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The Sexism of Lego Friends


(image credit, Lego)

Ranted by Hedgehog

I’d like to preface this, the first of what is sure to be a great number of diatribes, with a fact. As a child, perhaps three years old, all I wanted for my birthday was a red tea set. I saw it at a department store with my parents and, apparently, spent the ensuing weeks begging my parents for the item. My father was against it; a girl’s tea set was not a suitable toy for a boy, certainly not in a Catholic family in Ireland in the 1980s. My mother, on the other hand, pleaded to my father’s sense of self-preservation.

“You know what he’s like. We’ll never hear the end of it”, she said, “Get him the damn tea set”

My father relented. I got the tea set. I loved the tea set. I’m pretty sure I also got a truck to balance it out. I turned out fine. More or less.

The reason I bring this up is because I want to lay the groundwork for the following assertion: I am not sexist. With that in mind, allow me to make another assertion: neither is the Lego Corporation.

You see, this last week or so Lego has unveiled a new line of Lego figurines, complete with play-sets, accessories and I believe three new colours to the Lego repertoire. Why the controversy? Because the company had the audacity to market the toys towards girls. That’s right. Lego is sexist.

Or so some would like us to think. An article on the New York Daily News quotes activist Dana Edell as having stated that “the assumption that girls don’t want to play with conventional Legos is insulting” (we’ll get to that statement in a moment) and the New York Times conveniently mentions the café and beauty parlour play-sets in their article while casually omitting the science lab, design school and rock star stage sets. Nancy Gruver of Care2 intimates in her blog that Lego executives are guilty of dismissing the idea of girls as Lego inventors, builders and engineers and has wilfully cast them in the role of doting 1960’s housewife, brushing her hair at her vanity dresser.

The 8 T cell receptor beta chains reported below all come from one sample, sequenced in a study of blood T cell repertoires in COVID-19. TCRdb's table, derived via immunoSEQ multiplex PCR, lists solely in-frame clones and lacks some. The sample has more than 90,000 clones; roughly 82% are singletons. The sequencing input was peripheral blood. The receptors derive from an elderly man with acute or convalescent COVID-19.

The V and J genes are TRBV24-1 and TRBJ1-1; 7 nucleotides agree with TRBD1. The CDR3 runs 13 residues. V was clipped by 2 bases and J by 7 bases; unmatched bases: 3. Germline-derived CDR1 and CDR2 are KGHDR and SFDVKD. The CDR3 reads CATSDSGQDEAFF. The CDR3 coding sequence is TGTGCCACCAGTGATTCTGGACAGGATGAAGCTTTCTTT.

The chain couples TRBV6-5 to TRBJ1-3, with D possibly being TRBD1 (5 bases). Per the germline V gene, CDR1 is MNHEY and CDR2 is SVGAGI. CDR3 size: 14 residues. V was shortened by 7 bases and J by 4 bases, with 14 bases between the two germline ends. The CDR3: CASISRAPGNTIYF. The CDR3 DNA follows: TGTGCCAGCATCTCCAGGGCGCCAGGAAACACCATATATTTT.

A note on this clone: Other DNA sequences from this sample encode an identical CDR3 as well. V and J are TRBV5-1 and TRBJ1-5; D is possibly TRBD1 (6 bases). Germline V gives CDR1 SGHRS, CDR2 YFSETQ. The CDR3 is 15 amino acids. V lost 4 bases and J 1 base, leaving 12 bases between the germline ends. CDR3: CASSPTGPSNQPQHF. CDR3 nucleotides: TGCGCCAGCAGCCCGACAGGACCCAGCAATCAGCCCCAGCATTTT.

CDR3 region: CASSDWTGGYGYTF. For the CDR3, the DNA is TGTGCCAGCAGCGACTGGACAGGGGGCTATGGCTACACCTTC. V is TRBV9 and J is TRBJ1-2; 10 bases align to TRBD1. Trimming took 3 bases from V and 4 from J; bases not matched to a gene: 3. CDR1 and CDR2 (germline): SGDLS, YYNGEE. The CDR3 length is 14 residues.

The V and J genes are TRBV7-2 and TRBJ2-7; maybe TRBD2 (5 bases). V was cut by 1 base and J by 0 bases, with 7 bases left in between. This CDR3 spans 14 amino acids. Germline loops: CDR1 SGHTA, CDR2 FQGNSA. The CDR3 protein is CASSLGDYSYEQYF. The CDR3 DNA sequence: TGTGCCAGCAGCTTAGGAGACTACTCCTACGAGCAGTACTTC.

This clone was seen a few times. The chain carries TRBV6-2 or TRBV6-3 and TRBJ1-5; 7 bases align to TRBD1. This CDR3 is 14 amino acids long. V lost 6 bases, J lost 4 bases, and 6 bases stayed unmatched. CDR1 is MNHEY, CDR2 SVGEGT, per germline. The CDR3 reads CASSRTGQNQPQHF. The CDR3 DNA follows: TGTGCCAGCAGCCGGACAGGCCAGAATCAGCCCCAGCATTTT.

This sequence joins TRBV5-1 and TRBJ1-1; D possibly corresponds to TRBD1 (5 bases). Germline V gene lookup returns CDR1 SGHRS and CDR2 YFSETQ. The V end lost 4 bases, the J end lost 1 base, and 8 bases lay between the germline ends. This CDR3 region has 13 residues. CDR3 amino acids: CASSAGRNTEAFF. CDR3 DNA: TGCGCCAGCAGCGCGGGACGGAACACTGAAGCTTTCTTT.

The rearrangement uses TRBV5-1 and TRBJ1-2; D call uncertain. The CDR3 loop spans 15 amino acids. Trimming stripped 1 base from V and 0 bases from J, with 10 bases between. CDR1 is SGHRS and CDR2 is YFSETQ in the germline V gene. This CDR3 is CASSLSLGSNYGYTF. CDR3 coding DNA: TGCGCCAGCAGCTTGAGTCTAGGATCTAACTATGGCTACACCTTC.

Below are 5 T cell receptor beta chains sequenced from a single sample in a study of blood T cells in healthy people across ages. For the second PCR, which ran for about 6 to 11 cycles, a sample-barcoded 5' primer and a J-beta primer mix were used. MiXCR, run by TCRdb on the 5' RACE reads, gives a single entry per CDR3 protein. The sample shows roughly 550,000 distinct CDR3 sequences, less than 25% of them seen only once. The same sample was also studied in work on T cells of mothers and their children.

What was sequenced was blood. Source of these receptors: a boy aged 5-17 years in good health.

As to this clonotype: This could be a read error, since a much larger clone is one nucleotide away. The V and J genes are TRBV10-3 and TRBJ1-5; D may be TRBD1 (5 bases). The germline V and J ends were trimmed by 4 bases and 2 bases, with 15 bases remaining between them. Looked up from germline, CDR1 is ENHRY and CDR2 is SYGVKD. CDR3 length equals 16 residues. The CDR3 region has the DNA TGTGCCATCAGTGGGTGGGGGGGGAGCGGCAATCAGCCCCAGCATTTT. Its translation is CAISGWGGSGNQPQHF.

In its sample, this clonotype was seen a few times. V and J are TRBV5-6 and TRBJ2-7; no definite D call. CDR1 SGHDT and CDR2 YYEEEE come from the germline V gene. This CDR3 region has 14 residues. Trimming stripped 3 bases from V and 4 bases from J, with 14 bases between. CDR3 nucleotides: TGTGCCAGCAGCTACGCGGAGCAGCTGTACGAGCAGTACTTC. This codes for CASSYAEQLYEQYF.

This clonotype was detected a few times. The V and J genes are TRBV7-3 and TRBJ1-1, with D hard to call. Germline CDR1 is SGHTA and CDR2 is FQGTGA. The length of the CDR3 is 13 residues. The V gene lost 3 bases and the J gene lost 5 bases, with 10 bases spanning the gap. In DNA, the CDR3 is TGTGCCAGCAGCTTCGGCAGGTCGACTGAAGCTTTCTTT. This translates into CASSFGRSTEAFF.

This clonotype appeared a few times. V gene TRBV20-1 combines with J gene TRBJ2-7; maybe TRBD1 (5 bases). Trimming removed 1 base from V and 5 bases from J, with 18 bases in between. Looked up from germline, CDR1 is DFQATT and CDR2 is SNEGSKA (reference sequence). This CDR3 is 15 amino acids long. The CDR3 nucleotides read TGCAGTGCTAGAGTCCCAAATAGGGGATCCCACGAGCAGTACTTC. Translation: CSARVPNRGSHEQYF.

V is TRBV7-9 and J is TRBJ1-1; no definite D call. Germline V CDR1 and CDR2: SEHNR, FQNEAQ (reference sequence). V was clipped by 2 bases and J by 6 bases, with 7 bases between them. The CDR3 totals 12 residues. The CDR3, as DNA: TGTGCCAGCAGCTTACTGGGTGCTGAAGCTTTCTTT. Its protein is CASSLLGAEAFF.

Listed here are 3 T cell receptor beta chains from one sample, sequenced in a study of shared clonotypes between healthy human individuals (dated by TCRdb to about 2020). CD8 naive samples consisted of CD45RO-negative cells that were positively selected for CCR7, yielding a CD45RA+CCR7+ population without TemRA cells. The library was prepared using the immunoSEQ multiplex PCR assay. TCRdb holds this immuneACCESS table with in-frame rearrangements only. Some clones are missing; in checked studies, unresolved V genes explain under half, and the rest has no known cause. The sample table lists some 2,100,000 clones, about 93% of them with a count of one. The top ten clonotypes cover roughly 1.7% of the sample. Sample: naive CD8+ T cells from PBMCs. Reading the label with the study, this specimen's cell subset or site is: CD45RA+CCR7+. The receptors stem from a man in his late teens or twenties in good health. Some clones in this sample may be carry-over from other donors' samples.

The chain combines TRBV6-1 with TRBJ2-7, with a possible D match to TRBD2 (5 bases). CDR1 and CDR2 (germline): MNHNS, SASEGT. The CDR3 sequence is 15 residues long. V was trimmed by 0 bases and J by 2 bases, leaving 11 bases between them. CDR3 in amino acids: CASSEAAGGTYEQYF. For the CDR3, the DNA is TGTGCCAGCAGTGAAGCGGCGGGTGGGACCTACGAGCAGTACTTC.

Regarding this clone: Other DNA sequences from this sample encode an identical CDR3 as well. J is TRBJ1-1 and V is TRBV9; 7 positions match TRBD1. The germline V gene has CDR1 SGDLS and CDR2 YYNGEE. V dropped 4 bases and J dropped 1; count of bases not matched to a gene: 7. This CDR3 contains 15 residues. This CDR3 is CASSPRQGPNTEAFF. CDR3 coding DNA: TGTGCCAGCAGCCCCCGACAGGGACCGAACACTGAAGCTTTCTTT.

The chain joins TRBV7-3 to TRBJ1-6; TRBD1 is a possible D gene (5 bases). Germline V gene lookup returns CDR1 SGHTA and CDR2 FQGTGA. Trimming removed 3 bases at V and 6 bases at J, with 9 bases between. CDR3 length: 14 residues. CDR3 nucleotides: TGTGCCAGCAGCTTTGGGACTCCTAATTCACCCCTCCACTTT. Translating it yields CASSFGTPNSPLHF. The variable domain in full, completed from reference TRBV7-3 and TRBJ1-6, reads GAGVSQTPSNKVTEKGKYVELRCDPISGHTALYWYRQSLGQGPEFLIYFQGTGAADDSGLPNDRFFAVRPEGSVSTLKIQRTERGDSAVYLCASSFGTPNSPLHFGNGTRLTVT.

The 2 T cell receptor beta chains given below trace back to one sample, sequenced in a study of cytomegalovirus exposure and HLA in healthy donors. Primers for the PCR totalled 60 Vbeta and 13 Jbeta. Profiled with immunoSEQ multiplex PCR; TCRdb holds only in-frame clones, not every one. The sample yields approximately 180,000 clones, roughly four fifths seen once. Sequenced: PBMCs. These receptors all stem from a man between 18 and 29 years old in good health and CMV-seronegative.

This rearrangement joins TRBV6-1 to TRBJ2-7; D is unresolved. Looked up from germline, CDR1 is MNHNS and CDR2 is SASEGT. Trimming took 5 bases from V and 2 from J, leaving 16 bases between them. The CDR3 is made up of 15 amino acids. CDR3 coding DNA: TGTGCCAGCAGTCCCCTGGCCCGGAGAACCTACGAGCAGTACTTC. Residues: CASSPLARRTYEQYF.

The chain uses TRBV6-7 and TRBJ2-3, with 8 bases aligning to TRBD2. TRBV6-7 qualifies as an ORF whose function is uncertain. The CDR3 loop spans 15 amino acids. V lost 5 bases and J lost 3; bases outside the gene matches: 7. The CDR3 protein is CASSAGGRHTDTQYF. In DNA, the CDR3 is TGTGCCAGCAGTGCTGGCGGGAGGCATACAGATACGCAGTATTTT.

I ask. Why can’t we have both? Inventors and housewives. Those both exist right?

The overarching theme of most of the blogs, articles and tweets I have been reading is that Lego is a grand, sexist regime, bent on curtailing both the imagination and the life goals of girls aged five through twelve with this new line of stereotypically “girly” toys. Now to be clear, the new figures are more curvaceous and less Lego-man than any previous set, including Belville; Lego’s already existing range of dolls houses and pony stables aimed at the 52%. Does this make them inherently sexist, or even inherently sexual?

Well no. It doesn’t. The fact is that children today are far more discerning and aware than any previous generation. Kids are environmentally aware, media savvy and engaged in almost unnerving levels of critical investigation at younger and younger ages. These toys, these “ladyfigs” as they have been dubbed, are a representation of successful women in their early twenties and from a wide range of cultural backgrounds. It’s no more or less obscene to have these Ladyfigs with a slight chest bump and a svelte waistline than it is to have Barbie parade around in her bikini. Which, I’ll add, she’s been doing on a daily basis for over half a century.

Women have breasts. Gone are the days when children aged five to twelve, girls especially, didn’t notice this on their own, without needing Lego’s help. For better or worse, that’s just how life is.

I’m going to go on record as saying I don’t have a problem with Lego creating a new range of play-sets and figures and I certainly don’t have a problem with them marketing those new sets towards girls. In fact the biggest problem I have with it is that only the designer seems to have a home and the blonde girl who runs the outdoor cupcake store seems to live in her car. But I don’t care about the rest of it. And neither should you. And here’s why.

I work with kids. Many of them girls. Many of them within the target age ranges of the Lego Corporation and guess what, despite what Ms. Edell seems to think, many of those girls don’t like Lego. It’s nobody’s fault. It’s just how it is. Some girls love Lego. Some don’t. I just spoke to a friend who’s daughter adores the stuff and to quote her “it doesn’t have to be pink” for her little girl. And that’s outstanding. I couldn’t be happier. Girls picking up traditional Lego and playing with it is excellent. So is a boy who wants a red tea set. But what about the girls who don’t?